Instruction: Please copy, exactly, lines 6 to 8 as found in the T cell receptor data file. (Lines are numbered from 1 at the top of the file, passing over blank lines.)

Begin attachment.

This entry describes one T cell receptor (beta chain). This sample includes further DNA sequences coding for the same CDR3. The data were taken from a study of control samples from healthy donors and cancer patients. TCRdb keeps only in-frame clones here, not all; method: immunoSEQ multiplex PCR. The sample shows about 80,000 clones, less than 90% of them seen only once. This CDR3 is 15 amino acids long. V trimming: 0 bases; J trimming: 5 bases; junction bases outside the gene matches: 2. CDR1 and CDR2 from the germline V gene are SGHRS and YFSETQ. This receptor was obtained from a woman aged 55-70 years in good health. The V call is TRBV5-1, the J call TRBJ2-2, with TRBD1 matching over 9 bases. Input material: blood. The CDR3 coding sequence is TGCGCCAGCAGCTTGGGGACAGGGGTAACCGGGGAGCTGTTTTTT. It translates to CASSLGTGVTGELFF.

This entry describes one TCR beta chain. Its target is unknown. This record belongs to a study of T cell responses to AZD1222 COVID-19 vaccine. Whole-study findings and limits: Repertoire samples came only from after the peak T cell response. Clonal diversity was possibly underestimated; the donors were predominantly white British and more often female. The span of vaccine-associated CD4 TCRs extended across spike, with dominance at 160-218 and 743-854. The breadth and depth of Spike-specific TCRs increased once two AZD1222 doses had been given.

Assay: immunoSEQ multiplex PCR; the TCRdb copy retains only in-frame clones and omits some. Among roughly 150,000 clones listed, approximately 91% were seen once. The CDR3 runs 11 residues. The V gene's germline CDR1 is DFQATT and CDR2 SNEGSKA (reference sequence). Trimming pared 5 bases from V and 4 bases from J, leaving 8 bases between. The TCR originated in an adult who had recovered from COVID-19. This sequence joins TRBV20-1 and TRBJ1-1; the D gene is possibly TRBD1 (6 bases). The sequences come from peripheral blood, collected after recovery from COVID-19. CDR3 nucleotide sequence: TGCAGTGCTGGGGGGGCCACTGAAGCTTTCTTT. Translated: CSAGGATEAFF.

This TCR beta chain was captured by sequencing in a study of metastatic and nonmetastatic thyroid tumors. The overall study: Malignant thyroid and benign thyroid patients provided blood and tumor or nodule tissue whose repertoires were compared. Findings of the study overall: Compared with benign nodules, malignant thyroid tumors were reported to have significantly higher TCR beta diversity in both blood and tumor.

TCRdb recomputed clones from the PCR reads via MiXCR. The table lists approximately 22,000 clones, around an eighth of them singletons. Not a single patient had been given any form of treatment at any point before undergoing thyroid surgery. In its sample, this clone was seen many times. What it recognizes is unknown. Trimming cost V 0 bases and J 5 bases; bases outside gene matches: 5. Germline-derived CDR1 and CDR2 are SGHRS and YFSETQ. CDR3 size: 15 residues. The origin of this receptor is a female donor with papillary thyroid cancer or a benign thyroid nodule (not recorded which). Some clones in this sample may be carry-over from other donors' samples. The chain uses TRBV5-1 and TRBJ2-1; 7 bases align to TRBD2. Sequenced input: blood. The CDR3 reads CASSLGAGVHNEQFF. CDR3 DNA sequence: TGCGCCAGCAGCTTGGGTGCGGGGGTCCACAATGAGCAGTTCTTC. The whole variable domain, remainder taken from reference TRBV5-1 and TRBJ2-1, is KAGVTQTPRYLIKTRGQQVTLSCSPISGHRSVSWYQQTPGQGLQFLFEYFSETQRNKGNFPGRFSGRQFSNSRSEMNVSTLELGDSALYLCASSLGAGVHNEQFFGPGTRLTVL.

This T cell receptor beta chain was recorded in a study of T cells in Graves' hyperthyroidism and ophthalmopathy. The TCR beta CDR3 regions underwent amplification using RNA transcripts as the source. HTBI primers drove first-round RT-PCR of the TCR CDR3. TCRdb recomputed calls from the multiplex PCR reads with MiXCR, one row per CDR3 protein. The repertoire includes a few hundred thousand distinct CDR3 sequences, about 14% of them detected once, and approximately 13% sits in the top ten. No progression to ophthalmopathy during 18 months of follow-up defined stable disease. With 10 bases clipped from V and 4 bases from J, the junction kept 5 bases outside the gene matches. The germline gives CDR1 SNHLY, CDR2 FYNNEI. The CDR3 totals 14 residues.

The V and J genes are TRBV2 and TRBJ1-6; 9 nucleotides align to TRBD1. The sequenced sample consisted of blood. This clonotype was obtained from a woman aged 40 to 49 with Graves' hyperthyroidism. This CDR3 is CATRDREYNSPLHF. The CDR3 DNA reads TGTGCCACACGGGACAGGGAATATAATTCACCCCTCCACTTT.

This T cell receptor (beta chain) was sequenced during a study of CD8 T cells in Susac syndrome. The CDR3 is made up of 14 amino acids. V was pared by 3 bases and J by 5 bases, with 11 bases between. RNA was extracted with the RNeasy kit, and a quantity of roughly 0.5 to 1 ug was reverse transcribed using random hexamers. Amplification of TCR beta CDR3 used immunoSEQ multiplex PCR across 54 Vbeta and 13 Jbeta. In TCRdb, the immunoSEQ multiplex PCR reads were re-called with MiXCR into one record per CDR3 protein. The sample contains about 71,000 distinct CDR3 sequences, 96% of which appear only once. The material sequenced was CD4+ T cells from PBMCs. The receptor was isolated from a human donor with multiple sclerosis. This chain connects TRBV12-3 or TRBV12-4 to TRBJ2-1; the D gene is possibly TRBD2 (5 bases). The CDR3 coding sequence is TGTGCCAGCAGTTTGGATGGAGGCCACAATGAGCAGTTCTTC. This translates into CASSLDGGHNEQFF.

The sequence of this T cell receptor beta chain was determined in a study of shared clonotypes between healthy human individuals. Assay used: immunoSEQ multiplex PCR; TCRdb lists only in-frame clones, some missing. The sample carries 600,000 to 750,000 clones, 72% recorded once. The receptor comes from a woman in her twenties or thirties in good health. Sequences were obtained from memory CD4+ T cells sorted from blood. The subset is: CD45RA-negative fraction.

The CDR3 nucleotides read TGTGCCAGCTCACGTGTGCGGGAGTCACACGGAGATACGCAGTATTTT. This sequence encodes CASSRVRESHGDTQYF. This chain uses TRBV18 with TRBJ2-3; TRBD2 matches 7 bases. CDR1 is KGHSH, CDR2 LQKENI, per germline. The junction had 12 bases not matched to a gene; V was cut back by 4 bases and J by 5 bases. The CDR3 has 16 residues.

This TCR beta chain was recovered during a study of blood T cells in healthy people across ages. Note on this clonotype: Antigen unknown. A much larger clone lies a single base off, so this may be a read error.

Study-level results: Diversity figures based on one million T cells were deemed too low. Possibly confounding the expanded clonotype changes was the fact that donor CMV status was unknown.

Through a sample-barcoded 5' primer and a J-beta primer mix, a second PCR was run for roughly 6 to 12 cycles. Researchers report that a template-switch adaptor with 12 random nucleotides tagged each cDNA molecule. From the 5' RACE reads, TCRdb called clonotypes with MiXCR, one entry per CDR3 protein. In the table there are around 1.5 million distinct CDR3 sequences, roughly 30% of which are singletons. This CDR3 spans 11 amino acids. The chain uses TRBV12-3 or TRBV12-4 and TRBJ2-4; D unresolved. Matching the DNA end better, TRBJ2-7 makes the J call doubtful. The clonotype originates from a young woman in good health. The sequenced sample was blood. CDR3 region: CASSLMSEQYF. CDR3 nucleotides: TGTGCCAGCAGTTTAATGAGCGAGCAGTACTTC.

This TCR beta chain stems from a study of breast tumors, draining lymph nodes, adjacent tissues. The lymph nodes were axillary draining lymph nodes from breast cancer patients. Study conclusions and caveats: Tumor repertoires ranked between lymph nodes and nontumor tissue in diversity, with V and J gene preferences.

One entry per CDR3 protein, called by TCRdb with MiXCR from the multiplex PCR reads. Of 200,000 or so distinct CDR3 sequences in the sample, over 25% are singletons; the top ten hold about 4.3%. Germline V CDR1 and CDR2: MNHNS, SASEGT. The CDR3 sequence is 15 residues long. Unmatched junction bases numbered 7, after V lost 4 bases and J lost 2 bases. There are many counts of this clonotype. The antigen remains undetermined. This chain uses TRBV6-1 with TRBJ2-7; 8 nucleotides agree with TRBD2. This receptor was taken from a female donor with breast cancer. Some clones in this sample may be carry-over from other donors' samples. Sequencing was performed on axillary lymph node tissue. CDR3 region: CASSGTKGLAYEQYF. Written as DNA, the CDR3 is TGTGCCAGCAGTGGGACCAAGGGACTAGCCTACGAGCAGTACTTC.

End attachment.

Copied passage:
This T cell receptor beta chain was recorded in a study of T cells in Graves' hyperthyroidism and ophthalmopathy. The TCR beta CDR3 regions underwent amplification using RNA transcripts as the source. HTBI primers drove first-round RT-PCR of the TCR CDR3. TCRdb recomputed calls from the multiplex PCR reads with MiXCR, one row per CDR3 protein. The repertoire includes a few hundred thousand distinct CDR3 sequences, about 14% of them detected once, and approximately 13% sits in the top ten. No progression to ophthalmopathy during 18 months of follow-up defined stable disease. With 10 bases clipped from V and 4 bases from J, the junction kept 5 bases outside the gene matches. The germline gives CDR1 SNHLY, CDR2 FYNNEI. The CDR3 totals 14 residues.

The V and J genes are TRBV2 and TRBJ1-6; 9 nucleotides align to TRBD1. The sequenced sample consisted of blood. This clonotype was obtained from a woman aged 40 to 49 with Graves' hyperthyroidism. This CDR3 is CATRDREYNSPLHF. The CDR3 DNA reads TGTGCCACACGGGACAGGGAATATAATTCACCCCTCCACTTT.

This T cell receptor (beta chain) was sequenced during a study of CD8 T cells in Susac syndrome. The CDR3 is made up of 14 amino acids. V was pared by 3 bases and J by 5 bases, with 11 bases between. RNA was extracted with the RNeasy kit, and a quantity of roughly 0.5 to 1 ug was reverse transcribed using random hexamers. Amplification of TCR beta CDR3 used immunoSEQ multiplex PCR across 54 Vbeta and 13 Jbeta. In TCRdb, the immunoSEQ multiplex PCR reads were re-called with MiXCR into one record per CDR3 protein. The sample contains about 71,000 distinct CDR3 sequences, 96% of which appear only once. The material sequenced was CD4+ T cells from PBMCs. The receptor was isolated from a human donor with multiple sclerosis. This chain connects TRBV12-3 or TRBV12-4 to TRBJ2-1; the D gene is possibly TRBD2 (5 bases). The CDR3 coding sequence is TGTGCCAGCAGTTTGGATGGAGGCCACAATGAGCAGTTCTTC. This translates into CASSLDGGHNEQFF.